Tomorrow we choose to provide Universal Health Care, or adopt Medicare for all, but that would not cure cancer or prevent HIV or the Coronavirus.  We could build a forty-foot wall around the entire country, that will not bring us safety.

Asking one party, one person, to lead people like “us” to a promised land of prosperity, peace and security at someone else’s expense is a no-win scenario.  It is idolatrous.

Frederick Backman is a Swedish novelist who tells the truth in amazing ways. In a recent book, he observes,

Everyone is a hundred different things, but in other people’s eyes we usually get the chance to be only one of them…The truth about most people is as simple as it is unbearable: we rarely want what is best for everyone; we mostly want what’s best for ourselves…It’s so easy to get people to hate one another. That’s what makes love so impossible to understand. Hate is so simple that it always ought to win.[3]

The Theological Declaration of Barmen points us to the singularity of Christ and his pre-eminence in the world. In this letter from our German brothers 80 years ago, we are reminded that our first duty is obedience to God, and that our expression of that obedience is love – Love of God and love for each other; love that equips us to seek the best for our neighbor.

We, the congregation of the First United Presbyterian Church of Crafton Heights, as God’s people gathered in this place at this time are called to look to God as revealed in Jesus of Nazareth to lead us to a way of life that recognizes our interdependence, that refuses to “other” or demonize anyone, and that forms us to serve our neighbor as God in Christ has served us.

We can do this, of course, without retreating from the world.  We can and should vote.  We can and should advocate for strategies that we believe will bring healing and hope.  Yet in the same breath we acknowledge that we trust that God is the author of ours and every story, and that the way to hope and healing is not the destruction or the removal of the neighbor, but rather the recognition of our neighbor as one who belongs to God no less than we.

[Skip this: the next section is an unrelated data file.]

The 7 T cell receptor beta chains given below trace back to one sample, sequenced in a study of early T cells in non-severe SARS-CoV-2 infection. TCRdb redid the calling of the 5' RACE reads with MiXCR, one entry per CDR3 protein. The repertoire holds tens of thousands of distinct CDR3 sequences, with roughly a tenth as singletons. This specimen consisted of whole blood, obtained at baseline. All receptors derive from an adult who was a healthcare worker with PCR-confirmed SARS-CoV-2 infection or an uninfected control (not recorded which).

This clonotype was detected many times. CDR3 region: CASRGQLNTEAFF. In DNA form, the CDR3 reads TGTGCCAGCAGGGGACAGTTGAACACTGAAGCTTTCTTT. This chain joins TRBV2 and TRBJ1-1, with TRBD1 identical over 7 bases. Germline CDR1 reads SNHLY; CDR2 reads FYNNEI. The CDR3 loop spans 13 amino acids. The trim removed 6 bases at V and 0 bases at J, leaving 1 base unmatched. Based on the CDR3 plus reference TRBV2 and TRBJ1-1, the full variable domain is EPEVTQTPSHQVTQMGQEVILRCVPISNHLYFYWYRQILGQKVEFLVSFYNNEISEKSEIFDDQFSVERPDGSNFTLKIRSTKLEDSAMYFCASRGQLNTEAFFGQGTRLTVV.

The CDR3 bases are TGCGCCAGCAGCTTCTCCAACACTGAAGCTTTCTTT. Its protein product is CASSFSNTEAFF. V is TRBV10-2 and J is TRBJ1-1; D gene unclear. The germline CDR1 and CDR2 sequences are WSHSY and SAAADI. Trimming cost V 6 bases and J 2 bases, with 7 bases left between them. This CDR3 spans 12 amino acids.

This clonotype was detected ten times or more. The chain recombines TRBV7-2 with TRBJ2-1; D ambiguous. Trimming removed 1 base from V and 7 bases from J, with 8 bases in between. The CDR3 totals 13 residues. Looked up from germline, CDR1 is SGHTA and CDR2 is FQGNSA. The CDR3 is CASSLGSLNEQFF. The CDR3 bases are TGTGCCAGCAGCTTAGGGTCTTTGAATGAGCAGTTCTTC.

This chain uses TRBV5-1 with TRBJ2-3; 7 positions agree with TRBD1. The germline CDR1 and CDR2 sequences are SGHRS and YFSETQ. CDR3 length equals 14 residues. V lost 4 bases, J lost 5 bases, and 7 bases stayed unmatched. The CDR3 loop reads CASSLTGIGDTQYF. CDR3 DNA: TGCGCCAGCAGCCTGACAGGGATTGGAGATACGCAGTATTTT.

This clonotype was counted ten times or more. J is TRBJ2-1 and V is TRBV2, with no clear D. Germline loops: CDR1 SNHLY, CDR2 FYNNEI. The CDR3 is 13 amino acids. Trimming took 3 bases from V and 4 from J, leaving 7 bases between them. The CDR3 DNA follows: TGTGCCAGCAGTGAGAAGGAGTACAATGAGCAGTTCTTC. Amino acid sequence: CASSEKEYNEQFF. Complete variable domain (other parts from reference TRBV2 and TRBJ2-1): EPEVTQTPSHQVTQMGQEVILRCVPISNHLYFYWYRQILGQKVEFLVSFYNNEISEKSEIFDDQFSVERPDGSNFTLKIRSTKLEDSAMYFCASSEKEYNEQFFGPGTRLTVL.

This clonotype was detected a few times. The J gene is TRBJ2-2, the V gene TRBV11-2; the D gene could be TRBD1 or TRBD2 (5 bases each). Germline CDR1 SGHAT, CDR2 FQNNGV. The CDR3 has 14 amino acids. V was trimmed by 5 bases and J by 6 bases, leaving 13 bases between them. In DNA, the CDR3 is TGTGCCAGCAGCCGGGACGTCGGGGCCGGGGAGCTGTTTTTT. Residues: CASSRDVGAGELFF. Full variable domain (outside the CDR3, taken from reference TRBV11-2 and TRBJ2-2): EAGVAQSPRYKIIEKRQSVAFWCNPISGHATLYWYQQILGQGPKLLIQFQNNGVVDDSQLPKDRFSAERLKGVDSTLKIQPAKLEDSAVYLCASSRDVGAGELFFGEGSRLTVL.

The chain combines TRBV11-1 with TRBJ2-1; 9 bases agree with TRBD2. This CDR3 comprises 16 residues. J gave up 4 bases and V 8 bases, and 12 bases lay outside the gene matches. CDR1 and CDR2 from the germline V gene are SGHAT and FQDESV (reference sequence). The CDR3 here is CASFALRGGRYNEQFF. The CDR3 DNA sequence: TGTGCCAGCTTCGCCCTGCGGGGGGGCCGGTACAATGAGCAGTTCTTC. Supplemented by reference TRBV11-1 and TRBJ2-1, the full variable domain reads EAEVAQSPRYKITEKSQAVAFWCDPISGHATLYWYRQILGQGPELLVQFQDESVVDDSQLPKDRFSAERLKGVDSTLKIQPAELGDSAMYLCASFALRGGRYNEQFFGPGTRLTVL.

One of the men who contributed to the writing of the Barmen Declaration was a Lutheran Pastor named Martin Niemöller.  Several years after the declaration was made, he was arrested by Hitler’s agents and spent most of World War II in a concentration camp.  He is best remembered for having said,

First they came for the socialists, and I did not speak out—because I was not a socialist.

Then they came for the trade unionists, and I did not speak out— because I was not a trade unionist.

Then they came for the Jews, and I did not speak out—because I was not a Jew.

Then they came for me—and there was no one left to speak for me.[4]

Beloved of God, let us hold fast to our position as God’s own children, and let us commit ourselves to reminding our neighbors that each of them is beloved as we. There is no “us against them.”  There is only us. Therefore, may we use our voices and our energy to speak and live truthfully, kindly, and in pursuit of justice and healing, looking to God alone as the arbiter of truth.  May we have the wisdom to trust in God, and the courage to risk ourselves for love.  Thanks be to God.  Amen.


[2] Quoted in James Atwood, America and Its Guns: A Theological Expose (Cascade Books 2012), p. 23.